After 0.2-miles the trail ahead appeared to begin to get overgrown and we’d had enough of that for the day so we declared victory and turned around.

We returned the way we’d come half expecting to encounter some ne’er-do-wells heading down to party. Thankfully that didn’t happen although we did come across a suspicious group of butterflies.

IMG_7759Star flower

IMG_7762Shooting stars along the creek leading to the bog in Star Flat.

IMG_7763Fawn lily

It started to sprinkle as we neared the car which was the opposite of how the weather had been all week. Monday through Wednesday it had been cloudy in the morning and cleared up in the afternoon but today the clouds moved in later.

We were back to the car a little before 2pm but it had felt like a much longer day. We’d managed to get 10.2-miles of hiking and road walking in over the course of our six stops. The cumulative elevation gain was just over 1300′ so it was a pretty solid day of hiking even though none of the stops went as originally planned. Sometimes you just have to get creative, and we seem to be getting more and more practice at that.

Eight Dollar Mountain and Little Falls
Our stops along Illinois River Road

Back in Grants Pass we picked up dinner from the Tacos Don Goyo food truck on K Street (excellent food) and started packing up for our drive home the next day. We decided not to try and replace the Rogue River hike that we didn’t do on Wednesday (post) opting instead to get home to Merry and Pippin. This was the first time we’d been away from them since adopting the kittens in October and we missed the little guys. Happy Trails!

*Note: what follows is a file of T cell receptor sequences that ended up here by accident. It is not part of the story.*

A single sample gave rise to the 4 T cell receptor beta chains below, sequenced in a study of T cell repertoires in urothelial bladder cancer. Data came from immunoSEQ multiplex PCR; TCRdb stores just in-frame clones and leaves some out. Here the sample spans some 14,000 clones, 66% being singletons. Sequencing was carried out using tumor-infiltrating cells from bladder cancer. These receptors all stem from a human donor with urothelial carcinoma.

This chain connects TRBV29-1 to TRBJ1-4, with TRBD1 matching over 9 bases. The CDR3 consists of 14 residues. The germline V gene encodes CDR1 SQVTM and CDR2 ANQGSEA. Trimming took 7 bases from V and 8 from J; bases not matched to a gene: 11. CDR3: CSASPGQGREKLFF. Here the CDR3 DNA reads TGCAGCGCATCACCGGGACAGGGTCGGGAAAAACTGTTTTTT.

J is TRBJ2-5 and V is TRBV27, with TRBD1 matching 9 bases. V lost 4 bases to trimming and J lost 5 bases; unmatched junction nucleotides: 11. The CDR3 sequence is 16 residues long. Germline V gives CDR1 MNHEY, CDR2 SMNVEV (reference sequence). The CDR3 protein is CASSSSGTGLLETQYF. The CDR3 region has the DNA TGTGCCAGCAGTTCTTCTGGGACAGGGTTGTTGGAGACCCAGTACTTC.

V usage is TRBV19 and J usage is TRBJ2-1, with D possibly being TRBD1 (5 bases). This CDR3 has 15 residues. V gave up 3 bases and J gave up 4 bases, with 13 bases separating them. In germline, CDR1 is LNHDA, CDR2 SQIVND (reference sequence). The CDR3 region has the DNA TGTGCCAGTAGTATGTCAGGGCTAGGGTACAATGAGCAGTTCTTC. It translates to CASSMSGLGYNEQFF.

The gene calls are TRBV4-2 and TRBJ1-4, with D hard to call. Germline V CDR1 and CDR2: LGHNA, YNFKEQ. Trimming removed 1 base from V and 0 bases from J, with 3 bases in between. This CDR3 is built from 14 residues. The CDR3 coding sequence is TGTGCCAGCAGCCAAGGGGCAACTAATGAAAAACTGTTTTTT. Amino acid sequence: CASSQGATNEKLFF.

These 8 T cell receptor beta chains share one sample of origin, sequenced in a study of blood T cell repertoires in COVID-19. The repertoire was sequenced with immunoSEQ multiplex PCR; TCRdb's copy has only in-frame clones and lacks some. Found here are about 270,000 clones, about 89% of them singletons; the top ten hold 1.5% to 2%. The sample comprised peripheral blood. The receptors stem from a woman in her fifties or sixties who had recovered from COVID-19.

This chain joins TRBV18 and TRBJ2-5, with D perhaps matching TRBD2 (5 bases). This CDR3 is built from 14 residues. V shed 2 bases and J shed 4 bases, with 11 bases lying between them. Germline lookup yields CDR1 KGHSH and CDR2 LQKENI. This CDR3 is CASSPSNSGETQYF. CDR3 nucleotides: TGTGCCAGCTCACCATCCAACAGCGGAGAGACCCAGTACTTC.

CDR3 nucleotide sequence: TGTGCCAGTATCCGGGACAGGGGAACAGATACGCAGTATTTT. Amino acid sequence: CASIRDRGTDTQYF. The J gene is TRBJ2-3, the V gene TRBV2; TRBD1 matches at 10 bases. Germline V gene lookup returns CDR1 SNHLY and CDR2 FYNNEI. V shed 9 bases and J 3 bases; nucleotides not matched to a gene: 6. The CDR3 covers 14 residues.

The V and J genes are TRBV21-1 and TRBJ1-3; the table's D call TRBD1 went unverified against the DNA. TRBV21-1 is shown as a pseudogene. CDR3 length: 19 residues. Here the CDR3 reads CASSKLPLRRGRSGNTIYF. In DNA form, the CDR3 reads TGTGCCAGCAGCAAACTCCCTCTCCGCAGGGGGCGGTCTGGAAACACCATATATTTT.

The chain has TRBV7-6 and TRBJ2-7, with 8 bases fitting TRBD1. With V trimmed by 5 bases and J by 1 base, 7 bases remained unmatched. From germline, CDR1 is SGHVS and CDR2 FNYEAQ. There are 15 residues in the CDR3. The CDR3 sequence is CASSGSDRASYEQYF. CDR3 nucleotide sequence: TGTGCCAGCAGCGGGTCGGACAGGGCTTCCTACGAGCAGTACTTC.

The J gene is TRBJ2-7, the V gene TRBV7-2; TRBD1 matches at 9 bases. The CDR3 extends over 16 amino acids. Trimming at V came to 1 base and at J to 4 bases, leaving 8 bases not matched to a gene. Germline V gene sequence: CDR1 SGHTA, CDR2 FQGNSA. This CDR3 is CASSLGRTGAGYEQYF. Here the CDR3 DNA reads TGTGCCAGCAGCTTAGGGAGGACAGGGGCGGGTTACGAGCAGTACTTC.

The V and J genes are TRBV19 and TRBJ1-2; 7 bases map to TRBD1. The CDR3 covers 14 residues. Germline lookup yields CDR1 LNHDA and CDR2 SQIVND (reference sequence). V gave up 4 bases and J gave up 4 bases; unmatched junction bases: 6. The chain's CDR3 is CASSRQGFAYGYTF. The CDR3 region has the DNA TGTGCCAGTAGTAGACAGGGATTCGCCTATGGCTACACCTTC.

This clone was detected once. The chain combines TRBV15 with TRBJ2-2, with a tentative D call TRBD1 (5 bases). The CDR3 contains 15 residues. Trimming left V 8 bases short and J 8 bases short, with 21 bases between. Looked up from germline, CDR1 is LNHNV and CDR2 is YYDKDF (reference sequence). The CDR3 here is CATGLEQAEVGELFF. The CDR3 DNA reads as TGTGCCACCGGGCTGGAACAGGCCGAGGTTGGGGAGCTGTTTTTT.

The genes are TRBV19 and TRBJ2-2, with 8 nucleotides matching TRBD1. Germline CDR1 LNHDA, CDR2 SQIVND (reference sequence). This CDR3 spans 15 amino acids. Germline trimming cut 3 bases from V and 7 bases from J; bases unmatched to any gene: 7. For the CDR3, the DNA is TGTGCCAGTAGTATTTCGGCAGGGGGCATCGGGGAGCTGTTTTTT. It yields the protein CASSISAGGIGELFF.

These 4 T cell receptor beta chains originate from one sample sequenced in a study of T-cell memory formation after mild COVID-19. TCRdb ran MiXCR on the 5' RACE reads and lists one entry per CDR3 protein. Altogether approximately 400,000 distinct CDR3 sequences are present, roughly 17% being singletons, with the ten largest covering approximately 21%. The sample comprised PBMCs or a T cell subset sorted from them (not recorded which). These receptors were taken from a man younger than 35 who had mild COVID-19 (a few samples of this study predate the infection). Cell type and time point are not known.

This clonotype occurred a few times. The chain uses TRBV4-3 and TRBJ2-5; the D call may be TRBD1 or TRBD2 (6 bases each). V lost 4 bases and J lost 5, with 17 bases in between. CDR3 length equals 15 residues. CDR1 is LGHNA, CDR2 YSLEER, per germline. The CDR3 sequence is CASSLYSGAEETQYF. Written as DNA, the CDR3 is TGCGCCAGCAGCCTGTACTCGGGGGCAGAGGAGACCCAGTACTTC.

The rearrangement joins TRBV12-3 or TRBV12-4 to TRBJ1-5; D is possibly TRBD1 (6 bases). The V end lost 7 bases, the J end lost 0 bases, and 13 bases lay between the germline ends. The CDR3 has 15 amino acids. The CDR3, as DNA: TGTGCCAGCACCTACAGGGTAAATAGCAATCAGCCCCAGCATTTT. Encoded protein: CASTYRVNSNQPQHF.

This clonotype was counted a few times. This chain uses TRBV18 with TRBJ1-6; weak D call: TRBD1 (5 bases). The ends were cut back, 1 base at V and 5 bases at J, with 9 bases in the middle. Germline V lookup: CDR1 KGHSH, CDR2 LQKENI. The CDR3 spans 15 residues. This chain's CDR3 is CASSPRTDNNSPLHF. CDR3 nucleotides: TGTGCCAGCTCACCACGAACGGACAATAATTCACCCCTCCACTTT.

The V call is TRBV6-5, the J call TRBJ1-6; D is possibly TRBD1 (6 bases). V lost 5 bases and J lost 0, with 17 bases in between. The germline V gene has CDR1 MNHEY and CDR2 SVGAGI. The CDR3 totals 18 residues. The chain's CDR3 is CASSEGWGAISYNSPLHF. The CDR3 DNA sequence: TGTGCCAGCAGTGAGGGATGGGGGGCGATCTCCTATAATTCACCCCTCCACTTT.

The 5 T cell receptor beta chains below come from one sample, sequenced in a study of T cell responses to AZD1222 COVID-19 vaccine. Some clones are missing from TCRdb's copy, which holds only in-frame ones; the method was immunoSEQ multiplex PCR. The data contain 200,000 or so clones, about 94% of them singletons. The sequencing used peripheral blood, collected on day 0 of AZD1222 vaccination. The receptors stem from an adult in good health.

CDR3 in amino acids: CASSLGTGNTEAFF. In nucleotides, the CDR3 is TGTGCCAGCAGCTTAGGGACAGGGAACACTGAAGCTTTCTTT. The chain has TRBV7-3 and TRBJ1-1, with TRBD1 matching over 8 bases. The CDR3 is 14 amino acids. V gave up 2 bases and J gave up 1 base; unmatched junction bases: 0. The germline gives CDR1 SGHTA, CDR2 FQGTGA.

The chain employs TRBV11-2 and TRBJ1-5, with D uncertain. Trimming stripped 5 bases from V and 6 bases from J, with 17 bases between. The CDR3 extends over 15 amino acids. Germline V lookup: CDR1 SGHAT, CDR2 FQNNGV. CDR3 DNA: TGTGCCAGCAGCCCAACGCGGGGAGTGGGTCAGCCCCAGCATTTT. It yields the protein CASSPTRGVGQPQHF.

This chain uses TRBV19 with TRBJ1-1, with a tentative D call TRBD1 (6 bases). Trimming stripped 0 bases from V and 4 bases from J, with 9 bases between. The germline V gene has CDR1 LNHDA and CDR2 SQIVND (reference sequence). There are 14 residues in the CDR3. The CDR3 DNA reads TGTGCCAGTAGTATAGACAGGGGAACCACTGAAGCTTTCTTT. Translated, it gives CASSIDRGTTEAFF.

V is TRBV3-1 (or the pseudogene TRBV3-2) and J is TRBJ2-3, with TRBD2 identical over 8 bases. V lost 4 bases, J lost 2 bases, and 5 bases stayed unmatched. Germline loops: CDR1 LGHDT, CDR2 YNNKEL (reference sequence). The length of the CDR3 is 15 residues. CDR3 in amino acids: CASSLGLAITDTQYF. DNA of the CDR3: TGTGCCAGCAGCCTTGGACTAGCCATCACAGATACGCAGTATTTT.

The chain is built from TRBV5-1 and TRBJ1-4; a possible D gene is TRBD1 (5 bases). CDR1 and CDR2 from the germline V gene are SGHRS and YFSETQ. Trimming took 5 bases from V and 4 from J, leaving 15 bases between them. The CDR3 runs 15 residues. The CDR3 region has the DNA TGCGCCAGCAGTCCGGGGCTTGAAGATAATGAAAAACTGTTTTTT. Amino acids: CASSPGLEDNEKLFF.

Flickr: Eight Dollar Mountain and Illinois River Beaches

Grants Pass Area Hiking Oregon Trip report

Dollar Mountain, Limpy Creek, and Waters Creek – 05/03/2023

When I’d first planned our vacation to Grants Pass the plan had included seven of Sullivan’s featured hikes, six of which we needed to check off our to-do list, and one to tie up loose ends (post). One of those planned hikes had been Babyfoot Lake but with a trailhead elevation of 4340′ that hike had been postponed due to this years above average snowpack. Before leaving I had checked all our hikes including using a couple of snow-depth maps. At the time they showed 10-20 inches of snow at Babyfoot Lake but nothing for any of our other planned hikes including along the driving route to Marial which was our planned destination for day three. I had been concerned because the BLM roads to the Lower Rogue River-Mule Creek Trailhead spends a fair amount of time between 3400 and 3800′ in elevation before dropping to the trailhead at an elevation under 500′. There was no snow showing up online and neither the BLM nor Forest Service websites mentioned impassable roads. Sullivan lists this hike as open April to December but that is “normal” and this year’s snowpack is not that.

We started Wednesday morning by attempting the roughly 70-mile, nearly 2:30 hour drive. We managed to get within 17 miles of the trailhead before encountering large snow drifts still covering the roads, primarily on the North facing slopes. With no way to reach the trailhead (we couldn’t have even hiked the trail from Grave Creek due to a washout at trail mile 21) we pivoted to plan B. Plan B was to do some or all of the hikes that we’d planned for Friday before driving home. So after a little over 4 hours of driving we wound up at the Dollar Mountain Trailhead less than 2 miles from where we’d started at our cabin.